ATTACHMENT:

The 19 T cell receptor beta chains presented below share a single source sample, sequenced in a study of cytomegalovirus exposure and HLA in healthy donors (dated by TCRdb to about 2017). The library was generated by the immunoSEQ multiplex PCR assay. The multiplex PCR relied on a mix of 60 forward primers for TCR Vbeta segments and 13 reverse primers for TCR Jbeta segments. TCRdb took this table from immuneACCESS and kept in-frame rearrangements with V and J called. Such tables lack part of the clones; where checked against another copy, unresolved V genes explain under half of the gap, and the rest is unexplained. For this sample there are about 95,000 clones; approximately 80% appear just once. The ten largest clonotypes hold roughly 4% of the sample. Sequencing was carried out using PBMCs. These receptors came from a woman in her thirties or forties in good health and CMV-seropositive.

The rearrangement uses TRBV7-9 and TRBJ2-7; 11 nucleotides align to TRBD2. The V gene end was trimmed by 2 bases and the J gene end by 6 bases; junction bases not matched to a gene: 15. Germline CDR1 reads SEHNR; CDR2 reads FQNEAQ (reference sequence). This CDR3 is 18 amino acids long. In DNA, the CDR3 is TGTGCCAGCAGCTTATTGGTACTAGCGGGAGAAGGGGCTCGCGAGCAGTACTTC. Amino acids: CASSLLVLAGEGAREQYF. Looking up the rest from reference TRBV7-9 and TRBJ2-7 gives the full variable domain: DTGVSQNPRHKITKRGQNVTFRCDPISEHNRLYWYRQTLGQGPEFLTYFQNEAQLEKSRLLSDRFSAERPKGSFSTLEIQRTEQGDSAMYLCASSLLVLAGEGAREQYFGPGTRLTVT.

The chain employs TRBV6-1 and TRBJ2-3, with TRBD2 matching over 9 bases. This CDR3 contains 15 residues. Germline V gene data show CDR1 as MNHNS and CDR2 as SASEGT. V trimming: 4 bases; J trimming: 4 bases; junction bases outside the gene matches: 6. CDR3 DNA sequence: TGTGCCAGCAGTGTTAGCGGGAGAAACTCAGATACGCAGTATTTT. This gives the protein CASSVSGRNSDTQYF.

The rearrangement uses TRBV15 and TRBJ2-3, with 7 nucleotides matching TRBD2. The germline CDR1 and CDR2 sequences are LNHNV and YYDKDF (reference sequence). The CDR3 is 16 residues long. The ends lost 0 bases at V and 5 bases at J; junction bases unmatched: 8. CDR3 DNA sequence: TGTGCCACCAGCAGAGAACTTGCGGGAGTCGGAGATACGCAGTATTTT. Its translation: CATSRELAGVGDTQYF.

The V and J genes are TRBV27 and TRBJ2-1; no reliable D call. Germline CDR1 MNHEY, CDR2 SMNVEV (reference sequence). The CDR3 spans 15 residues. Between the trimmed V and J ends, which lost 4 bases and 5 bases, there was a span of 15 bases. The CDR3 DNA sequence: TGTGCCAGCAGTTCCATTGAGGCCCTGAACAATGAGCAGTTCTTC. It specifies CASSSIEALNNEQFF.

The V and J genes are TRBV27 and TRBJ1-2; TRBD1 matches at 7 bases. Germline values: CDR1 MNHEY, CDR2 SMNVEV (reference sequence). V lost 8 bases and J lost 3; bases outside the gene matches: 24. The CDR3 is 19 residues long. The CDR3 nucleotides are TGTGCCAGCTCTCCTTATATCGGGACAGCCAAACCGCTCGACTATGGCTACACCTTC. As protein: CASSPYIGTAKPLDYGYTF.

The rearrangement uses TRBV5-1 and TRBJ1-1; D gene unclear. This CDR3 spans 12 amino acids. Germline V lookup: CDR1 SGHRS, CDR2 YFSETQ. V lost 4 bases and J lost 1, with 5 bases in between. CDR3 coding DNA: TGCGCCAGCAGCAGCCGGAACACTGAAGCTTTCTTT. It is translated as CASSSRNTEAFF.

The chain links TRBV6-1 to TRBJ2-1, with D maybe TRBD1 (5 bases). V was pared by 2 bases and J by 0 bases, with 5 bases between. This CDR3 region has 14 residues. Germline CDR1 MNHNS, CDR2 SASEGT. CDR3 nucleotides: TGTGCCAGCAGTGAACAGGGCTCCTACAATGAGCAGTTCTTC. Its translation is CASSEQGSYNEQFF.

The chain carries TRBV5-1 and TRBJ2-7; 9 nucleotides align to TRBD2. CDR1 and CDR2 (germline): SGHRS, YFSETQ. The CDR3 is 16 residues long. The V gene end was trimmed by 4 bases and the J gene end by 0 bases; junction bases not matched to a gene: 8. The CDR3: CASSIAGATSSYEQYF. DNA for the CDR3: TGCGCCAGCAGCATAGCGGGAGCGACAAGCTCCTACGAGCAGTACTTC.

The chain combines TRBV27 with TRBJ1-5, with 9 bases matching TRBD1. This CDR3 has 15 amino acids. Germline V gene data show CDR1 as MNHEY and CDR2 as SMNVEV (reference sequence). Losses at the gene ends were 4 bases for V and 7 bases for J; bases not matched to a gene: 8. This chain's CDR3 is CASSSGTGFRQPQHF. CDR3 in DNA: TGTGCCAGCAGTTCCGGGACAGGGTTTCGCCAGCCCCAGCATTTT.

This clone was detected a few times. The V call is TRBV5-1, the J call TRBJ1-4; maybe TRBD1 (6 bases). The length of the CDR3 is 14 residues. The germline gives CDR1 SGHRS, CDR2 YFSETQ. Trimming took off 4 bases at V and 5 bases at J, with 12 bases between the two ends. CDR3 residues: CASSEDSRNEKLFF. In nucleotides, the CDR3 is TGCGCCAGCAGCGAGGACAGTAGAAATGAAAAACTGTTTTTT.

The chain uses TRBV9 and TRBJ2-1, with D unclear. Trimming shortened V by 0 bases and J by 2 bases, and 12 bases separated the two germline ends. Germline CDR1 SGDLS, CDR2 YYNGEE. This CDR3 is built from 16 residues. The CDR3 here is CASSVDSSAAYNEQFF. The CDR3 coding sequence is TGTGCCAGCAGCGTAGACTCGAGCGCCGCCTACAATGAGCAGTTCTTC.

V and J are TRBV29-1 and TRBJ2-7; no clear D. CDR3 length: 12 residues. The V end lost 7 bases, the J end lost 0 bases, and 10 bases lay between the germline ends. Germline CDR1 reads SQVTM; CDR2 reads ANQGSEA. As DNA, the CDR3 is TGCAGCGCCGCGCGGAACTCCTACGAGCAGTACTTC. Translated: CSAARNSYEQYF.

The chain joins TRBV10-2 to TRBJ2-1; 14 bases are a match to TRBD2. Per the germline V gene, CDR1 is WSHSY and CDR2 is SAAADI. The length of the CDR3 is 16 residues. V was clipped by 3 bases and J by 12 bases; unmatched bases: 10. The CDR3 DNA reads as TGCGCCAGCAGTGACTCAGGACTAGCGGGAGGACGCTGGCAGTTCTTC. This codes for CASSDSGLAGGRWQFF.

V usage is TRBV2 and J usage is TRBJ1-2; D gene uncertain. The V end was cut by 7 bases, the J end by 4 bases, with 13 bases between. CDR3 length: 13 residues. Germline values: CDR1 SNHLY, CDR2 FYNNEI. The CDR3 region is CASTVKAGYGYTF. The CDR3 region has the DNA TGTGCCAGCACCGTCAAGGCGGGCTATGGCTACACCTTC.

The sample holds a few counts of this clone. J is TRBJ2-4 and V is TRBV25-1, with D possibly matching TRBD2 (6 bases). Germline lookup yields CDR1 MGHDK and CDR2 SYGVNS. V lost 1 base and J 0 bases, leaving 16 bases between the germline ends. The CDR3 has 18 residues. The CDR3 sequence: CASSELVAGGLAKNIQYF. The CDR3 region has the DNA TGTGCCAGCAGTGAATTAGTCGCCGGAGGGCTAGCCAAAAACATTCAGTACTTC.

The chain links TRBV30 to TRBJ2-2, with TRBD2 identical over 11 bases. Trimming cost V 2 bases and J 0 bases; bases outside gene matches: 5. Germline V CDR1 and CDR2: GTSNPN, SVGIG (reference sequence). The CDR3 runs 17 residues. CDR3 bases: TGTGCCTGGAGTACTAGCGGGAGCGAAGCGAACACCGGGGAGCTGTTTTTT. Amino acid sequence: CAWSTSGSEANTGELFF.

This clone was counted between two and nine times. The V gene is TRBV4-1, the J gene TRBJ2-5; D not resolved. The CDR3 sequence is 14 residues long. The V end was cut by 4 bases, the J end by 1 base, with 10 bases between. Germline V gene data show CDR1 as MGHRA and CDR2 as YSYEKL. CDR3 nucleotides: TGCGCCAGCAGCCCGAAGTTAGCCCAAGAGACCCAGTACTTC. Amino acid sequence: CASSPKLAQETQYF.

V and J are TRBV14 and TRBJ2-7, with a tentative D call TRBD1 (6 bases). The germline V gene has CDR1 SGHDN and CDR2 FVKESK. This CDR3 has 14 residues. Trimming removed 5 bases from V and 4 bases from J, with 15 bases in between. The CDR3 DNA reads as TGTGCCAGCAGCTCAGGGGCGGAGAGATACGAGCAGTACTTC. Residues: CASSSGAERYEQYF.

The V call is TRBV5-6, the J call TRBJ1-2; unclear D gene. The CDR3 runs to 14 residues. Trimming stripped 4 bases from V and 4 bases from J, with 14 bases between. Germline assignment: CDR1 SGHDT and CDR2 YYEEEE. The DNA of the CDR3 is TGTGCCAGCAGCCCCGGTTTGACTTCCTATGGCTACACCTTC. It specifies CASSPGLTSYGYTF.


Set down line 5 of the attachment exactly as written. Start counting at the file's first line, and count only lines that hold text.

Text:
The V and J genes are TRBV27 and TRBJ2-1; no reliable D call. Germline CDR1 MNHEY, CDR2 SMNVEV (reference sequence). The CDR3 spans 15 residues. Between the trimmed V and J ends, which lost 4 bases and 5 bases, there was a span of 15 bases. The CDR3 DNA sequence: TGTGCCAGCAGTTCCATTGAGGCCCTGAACAATGAGCAGTTCTTC. It specifies CASSSIEALNNEQFF.